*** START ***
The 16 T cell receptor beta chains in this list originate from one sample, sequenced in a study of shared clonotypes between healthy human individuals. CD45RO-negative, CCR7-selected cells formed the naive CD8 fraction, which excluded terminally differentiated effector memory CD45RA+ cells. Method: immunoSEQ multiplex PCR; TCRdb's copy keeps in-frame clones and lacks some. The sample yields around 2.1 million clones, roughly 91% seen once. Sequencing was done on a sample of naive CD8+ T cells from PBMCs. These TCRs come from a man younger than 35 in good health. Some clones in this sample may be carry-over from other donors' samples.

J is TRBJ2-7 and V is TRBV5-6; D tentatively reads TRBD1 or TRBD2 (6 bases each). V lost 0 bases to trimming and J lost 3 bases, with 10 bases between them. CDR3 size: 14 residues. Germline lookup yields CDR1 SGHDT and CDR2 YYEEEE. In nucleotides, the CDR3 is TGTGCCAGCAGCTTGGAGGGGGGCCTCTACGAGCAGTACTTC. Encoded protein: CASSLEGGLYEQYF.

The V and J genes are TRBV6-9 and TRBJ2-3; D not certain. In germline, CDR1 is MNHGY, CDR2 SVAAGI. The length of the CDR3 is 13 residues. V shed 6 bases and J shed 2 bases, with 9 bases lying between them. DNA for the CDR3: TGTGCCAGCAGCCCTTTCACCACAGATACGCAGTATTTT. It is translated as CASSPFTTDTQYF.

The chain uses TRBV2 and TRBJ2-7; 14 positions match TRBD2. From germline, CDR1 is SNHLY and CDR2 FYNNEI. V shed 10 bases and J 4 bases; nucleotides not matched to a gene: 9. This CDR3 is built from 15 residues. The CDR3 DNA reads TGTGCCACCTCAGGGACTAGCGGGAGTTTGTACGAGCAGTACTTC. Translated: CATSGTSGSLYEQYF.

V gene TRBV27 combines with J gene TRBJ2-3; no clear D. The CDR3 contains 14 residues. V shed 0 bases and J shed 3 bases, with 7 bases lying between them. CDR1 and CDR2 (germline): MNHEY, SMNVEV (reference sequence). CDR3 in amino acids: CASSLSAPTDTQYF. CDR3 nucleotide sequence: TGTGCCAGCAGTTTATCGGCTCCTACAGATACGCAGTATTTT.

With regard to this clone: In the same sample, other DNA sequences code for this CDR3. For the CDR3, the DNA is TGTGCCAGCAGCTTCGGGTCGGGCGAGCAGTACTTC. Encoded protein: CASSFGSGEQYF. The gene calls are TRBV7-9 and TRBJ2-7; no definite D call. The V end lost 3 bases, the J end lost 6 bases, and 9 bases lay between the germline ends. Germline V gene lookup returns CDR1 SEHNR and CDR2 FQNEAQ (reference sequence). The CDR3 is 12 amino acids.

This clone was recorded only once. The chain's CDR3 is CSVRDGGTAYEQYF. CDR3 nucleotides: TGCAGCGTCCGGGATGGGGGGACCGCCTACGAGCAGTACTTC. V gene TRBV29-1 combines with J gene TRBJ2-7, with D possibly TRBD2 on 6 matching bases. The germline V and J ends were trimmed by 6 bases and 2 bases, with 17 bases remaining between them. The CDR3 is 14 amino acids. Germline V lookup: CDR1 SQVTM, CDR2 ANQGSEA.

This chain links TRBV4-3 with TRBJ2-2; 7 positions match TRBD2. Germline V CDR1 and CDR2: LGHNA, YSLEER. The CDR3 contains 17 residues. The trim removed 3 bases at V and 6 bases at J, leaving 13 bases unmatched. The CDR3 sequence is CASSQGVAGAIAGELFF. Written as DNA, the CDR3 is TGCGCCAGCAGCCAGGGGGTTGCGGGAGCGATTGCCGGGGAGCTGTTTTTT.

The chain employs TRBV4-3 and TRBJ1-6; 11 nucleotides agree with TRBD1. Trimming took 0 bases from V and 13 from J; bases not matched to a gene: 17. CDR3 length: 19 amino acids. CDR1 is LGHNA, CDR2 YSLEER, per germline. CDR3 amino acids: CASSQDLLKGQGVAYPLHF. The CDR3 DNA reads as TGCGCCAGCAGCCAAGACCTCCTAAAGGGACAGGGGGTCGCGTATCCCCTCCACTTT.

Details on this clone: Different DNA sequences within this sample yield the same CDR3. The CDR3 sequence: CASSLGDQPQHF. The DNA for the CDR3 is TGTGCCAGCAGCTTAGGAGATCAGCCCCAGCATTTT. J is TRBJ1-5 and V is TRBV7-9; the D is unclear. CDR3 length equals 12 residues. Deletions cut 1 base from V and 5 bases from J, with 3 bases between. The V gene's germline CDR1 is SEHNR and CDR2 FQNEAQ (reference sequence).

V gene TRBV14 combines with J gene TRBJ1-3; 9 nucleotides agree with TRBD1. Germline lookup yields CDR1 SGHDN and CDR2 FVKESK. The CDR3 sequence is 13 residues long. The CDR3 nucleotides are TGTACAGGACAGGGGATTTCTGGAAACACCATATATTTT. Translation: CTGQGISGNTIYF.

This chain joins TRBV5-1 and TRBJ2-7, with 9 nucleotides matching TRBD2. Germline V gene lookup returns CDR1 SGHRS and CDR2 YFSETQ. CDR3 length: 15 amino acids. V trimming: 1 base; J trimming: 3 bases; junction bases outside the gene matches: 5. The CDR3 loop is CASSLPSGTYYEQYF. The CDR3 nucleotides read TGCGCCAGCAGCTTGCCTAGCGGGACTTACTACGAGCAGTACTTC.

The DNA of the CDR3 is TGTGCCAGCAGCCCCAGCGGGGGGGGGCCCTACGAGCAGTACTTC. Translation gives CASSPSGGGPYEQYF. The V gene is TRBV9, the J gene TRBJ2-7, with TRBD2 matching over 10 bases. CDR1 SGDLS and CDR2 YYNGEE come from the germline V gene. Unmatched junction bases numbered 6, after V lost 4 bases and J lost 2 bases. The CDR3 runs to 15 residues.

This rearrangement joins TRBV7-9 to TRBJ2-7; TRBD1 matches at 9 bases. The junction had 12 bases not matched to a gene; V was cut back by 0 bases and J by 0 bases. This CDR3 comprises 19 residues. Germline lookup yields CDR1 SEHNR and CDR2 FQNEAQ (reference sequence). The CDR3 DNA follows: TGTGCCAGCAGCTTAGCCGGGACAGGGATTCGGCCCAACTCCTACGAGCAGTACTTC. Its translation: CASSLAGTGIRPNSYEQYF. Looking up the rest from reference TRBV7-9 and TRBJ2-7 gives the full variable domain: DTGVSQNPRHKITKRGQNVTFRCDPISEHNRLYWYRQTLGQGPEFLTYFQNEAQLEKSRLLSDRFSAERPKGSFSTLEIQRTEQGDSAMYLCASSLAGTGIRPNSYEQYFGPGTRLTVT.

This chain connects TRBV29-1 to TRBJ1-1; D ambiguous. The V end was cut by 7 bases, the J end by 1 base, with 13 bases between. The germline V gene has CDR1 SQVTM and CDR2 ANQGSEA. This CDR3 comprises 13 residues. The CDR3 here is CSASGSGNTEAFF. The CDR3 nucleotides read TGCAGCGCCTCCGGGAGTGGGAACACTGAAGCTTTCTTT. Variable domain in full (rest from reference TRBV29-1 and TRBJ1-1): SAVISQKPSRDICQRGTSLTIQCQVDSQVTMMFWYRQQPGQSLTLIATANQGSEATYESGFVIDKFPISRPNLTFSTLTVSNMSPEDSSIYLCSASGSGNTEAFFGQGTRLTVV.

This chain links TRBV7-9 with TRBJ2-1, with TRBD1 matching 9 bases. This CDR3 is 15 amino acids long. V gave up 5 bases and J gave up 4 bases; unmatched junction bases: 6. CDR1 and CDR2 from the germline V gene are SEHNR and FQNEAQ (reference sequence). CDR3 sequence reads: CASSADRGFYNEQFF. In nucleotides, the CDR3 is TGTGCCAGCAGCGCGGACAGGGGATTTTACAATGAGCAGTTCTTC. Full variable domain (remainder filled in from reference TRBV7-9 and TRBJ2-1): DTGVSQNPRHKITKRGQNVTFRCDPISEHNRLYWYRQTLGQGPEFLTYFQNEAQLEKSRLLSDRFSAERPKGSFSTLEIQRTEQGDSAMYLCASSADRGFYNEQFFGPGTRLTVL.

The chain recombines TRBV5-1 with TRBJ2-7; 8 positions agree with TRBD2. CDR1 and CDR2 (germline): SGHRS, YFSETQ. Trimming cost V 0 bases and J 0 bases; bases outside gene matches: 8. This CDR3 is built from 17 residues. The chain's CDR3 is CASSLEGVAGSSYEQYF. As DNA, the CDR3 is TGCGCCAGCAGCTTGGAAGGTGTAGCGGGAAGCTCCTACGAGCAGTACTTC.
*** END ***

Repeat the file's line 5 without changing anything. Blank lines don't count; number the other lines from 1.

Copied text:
V gene TRBV27 combines with J gene TRBJ2-3; no clear D. The CDR3 contains 14 residues. V shed 0 bases and J shed 3 bases, with 7 bases lying between them. CDR1 and CDR2 (germline): MNHEY, SMNVEV (reference sequence). CDR3 in amino acids: CASSLSAPTDTQYF. CDR3 nucleotide sequence: TGTGCCAGCAGTTTATCGGCTCCTACAGATACGCAGTATTTT.